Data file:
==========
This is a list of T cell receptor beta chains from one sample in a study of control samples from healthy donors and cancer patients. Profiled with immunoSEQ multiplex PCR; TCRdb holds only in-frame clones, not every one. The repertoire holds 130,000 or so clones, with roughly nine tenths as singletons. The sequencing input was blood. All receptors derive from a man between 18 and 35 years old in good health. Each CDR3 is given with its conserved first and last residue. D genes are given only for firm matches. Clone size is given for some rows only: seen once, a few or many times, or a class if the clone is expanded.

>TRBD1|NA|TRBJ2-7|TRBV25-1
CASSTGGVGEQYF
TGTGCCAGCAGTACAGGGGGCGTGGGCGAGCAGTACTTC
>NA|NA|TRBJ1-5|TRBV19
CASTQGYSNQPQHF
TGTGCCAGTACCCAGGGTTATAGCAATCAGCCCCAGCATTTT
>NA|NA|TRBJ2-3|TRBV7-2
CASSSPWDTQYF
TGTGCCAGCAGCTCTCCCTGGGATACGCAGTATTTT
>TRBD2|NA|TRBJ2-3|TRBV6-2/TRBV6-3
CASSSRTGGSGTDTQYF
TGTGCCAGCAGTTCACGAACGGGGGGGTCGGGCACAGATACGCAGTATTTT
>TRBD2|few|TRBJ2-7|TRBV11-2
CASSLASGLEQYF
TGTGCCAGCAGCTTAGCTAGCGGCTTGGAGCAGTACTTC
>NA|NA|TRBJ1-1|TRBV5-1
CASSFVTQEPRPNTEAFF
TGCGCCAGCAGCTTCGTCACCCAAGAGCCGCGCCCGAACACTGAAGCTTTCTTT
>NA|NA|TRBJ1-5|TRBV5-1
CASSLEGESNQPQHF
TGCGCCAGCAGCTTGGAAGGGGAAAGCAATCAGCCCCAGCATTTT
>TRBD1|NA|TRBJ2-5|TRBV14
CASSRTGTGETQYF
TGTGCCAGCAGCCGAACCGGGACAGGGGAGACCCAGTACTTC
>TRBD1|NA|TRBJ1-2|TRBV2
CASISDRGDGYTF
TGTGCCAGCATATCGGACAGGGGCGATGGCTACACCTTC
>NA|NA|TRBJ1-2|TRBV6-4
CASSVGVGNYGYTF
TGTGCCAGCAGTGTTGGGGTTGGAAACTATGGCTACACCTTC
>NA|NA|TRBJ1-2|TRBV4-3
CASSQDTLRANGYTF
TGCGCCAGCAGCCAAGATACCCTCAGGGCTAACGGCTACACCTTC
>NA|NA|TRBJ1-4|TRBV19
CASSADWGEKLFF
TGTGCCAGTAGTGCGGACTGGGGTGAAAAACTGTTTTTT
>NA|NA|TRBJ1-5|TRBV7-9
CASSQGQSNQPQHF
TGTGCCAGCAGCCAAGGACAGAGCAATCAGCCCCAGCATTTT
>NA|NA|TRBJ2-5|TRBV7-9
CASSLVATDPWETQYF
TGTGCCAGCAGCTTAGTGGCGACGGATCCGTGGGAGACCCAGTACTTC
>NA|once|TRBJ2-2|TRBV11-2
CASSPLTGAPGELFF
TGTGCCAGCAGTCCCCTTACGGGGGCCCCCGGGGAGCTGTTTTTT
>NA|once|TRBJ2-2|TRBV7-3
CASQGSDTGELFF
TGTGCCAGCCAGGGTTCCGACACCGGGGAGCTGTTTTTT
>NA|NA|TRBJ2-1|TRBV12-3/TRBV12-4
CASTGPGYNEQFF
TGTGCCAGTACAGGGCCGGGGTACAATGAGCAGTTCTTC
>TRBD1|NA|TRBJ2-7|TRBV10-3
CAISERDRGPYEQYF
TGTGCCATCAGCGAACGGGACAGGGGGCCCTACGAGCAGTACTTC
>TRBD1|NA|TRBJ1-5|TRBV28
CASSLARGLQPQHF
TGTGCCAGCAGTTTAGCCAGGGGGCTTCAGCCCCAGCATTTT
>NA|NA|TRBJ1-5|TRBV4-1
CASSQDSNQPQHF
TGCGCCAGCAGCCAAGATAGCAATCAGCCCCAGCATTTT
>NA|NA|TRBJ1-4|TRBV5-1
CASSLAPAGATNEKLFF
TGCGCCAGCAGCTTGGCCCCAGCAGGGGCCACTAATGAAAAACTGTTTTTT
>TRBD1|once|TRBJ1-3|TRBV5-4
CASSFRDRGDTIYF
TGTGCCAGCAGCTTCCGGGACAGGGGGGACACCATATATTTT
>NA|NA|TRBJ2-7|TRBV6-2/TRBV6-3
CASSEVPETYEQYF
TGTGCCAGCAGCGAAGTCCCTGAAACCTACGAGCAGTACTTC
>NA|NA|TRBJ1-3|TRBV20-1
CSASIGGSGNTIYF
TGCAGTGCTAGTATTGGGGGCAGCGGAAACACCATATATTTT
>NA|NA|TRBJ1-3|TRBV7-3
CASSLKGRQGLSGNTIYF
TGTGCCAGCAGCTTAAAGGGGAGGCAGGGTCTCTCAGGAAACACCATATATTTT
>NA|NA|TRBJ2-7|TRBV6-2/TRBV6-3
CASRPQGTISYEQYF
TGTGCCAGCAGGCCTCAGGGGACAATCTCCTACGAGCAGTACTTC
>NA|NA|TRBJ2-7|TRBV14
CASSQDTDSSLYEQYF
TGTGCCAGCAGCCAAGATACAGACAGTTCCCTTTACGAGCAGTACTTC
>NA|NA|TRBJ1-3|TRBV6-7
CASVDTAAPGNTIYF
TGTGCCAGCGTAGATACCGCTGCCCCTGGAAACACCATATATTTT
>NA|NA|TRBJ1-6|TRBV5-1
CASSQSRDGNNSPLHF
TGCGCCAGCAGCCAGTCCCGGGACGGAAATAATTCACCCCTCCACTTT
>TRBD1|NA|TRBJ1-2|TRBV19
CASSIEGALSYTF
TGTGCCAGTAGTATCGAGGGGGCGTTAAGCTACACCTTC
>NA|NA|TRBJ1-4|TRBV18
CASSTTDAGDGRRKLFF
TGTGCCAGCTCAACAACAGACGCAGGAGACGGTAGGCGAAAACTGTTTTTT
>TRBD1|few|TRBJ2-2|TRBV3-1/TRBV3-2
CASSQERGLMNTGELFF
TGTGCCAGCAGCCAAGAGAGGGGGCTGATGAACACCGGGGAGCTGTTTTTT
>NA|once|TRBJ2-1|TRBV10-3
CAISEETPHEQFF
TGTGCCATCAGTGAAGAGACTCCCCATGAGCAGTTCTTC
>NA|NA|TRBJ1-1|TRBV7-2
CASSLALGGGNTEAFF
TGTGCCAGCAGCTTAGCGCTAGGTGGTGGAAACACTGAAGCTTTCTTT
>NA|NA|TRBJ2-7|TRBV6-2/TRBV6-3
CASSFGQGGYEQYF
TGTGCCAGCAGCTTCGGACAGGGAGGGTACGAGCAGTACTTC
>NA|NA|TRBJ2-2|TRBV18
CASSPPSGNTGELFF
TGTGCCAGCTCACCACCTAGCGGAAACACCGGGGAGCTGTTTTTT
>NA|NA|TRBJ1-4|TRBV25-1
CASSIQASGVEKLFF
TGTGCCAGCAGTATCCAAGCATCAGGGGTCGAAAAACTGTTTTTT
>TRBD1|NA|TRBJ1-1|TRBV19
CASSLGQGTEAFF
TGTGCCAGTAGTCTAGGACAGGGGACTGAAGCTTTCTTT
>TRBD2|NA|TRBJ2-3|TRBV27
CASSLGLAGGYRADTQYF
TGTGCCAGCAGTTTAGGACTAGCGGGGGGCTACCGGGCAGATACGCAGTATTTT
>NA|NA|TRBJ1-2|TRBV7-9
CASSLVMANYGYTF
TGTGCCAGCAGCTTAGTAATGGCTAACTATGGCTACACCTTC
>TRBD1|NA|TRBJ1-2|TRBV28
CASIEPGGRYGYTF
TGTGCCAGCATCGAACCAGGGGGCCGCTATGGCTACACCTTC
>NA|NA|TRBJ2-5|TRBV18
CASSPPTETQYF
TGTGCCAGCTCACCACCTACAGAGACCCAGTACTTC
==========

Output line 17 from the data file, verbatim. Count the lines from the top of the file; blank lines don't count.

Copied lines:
>NA|NA|TRBJ1-1|TRBV5-1